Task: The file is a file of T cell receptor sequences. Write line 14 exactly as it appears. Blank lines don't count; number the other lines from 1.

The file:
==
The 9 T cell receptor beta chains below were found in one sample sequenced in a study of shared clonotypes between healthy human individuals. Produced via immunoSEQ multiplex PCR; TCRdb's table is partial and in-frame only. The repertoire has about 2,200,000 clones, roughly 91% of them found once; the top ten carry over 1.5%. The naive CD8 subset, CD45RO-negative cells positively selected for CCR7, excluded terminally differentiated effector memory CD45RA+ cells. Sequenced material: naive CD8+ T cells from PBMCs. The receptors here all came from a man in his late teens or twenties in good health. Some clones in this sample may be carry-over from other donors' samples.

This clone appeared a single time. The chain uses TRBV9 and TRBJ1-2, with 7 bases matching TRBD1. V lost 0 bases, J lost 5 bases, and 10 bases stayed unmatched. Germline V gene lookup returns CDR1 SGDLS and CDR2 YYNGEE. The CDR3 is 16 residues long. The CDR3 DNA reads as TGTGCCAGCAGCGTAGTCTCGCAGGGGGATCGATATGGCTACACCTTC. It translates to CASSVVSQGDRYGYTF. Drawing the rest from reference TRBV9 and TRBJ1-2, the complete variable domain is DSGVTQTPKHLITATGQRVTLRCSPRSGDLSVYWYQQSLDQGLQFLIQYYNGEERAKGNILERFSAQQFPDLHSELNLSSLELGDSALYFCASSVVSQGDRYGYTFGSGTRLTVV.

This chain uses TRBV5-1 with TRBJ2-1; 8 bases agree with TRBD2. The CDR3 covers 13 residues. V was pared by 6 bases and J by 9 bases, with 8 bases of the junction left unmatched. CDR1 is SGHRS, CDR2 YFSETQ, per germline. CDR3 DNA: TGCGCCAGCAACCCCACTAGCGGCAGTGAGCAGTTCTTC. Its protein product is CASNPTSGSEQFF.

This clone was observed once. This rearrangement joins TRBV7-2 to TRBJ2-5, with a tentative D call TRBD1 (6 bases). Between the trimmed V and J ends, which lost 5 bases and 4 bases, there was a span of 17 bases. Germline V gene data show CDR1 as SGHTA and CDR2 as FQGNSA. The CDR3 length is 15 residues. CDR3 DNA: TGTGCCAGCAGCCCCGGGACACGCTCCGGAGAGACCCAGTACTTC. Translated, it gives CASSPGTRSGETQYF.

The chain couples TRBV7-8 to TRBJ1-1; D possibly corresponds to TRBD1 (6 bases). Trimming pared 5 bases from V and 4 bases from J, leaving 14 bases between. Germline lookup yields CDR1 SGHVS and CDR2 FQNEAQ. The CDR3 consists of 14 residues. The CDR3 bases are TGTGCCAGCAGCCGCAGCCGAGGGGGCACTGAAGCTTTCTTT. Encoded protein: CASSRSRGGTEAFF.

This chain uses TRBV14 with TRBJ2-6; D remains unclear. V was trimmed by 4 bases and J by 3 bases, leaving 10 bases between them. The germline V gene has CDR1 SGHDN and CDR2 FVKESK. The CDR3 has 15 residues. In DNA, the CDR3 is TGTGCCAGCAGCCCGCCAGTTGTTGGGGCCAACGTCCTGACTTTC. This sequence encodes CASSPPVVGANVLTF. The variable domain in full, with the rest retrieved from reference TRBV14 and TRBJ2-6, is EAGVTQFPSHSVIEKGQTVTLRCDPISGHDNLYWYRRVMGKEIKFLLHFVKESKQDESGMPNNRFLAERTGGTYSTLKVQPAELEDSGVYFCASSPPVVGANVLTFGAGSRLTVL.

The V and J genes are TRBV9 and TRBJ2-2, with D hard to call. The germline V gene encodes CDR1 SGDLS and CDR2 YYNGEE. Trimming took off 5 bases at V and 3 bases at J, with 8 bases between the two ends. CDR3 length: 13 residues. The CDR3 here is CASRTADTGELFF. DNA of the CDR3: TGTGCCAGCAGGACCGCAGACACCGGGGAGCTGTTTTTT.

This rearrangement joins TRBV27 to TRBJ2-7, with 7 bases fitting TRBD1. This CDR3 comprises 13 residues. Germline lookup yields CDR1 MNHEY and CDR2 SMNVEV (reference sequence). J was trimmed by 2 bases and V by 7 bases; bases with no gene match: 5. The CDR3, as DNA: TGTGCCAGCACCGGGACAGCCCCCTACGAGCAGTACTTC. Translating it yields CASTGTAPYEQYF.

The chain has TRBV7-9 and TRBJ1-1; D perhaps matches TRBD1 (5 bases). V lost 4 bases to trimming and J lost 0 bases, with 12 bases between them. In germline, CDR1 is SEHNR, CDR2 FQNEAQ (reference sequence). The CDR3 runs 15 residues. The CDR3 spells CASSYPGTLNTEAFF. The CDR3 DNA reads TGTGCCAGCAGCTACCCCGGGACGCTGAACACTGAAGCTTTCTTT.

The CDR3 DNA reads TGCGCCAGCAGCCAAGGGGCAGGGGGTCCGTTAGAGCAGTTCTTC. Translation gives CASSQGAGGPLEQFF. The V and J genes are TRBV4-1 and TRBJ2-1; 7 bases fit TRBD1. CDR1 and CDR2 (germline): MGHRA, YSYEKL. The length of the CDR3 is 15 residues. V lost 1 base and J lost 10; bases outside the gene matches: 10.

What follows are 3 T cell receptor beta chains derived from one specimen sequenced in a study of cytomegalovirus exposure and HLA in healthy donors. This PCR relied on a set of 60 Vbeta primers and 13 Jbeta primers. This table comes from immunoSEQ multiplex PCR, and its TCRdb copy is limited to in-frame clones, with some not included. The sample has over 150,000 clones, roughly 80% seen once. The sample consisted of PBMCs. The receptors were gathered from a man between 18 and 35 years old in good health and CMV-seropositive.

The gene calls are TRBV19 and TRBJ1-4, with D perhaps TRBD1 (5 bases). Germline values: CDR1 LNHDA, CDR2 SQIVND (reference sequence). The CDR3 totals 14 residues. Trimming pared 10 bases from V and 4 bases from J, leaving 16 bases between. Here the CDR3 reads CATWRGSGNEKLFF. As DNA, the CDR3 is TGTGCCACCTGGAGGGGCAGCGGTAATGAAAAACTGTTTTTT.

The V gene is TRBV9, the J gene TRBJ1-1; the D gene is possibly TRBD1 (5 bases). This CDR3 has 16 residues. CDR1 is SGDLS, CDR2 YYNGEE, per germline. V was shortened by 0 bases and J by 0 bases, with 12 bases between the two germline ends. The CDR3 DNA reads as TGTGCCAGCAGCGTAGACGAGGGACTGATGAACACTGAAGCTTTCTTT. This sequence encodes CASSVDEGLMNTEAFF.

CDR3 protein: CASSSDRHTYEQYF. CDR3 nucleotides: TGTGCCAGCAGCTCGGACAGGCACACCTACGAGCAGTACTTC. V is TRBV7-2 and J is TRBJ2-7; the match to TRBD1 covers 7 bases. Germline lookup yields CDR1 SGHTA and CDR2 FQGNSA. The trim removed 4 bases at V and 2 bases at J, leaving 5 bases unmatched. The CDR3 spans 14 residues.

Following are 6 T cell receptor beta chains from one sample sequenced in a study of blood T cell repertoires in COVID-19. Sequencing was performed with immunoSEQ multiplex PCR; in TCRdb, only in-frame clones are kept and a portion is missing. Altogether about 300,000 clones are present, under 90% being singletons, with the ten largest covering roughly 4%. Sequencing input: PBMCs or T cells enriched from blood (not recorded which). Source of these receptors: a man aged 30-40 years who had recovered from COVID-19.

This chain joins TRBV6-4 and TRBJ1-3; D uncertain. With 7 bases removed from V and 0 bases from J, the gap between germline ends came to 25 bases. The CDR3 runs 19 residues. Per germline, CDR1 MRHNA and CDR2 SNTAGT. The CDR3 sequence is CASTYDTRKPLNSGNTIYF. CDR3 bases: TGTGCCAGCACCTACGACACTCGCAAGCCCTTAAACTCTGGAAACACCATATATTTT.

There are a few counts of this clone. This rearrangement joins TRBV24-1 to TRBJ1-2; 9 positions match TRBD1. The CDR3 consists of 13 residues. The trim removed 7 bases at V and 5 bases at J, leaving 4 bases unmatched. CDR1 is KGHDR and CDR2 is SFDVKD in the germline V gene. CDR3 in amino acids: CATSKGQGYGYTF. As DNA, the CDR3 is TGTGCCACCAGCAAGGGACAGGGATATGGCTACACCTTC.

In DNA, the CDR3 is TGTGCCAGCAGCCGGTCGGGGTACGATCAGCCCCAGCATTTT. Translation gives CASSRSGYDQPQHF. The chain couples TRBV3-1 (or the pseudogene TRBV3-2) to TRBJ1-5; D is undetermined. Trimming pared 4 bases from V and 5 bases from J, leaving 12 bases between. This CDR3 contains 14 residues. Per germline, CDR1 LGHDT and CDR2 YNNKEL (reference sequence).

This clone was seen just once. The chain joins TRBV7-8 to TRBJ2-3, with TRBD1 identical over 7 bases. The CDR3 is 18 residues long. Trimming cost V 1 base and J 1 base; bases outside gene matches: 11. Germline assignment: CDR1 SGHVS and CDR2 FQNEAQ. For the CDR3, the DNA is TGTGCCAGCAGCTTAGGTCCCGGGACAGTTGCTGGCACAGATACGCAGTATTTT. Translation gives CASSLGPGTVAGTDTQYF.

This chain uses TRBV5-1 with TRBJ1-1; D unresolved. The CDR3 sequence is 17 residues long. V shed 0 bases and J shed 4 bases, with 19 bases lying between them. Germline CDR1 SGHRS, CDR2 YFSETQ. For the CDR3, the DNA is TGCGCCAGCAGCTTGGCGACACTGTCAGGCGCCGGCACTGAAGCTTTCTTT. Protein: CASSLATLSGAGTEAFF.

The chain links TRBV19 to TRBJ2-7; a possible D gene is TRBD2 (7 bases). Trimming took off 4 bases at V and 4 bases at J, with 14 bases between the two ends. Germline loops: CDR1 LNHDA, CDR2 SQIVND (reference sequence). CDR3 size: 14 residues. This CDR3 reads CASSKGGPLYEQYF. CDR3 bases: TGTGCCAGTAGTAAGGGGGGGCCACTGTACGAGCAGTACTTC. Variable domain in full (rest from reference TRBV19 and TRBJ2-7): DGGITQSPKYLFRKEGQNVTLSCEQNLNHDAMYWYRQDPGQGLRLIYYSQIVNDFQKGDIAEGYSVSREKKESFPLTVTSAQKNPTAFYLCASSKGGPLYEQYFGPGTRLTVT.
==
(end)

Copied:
CDR3 protein: CASSSDRHTYEQYF. CDR3 nucleotides: TGTGCCAGCAGCTCGGACAGGCACACCTACGAGCAGTACTTC. V is TRBV7-2 and J is TRBJ2-7; the match to TRBD1 covers 7 bases. Germline lookup yields CDR1 SGHTA and CDR2 FQGNSA. The trim removed 4 bases at V and 2 bases at J, leaving 5 bases unmatched. The CDR3 spans 14 residues.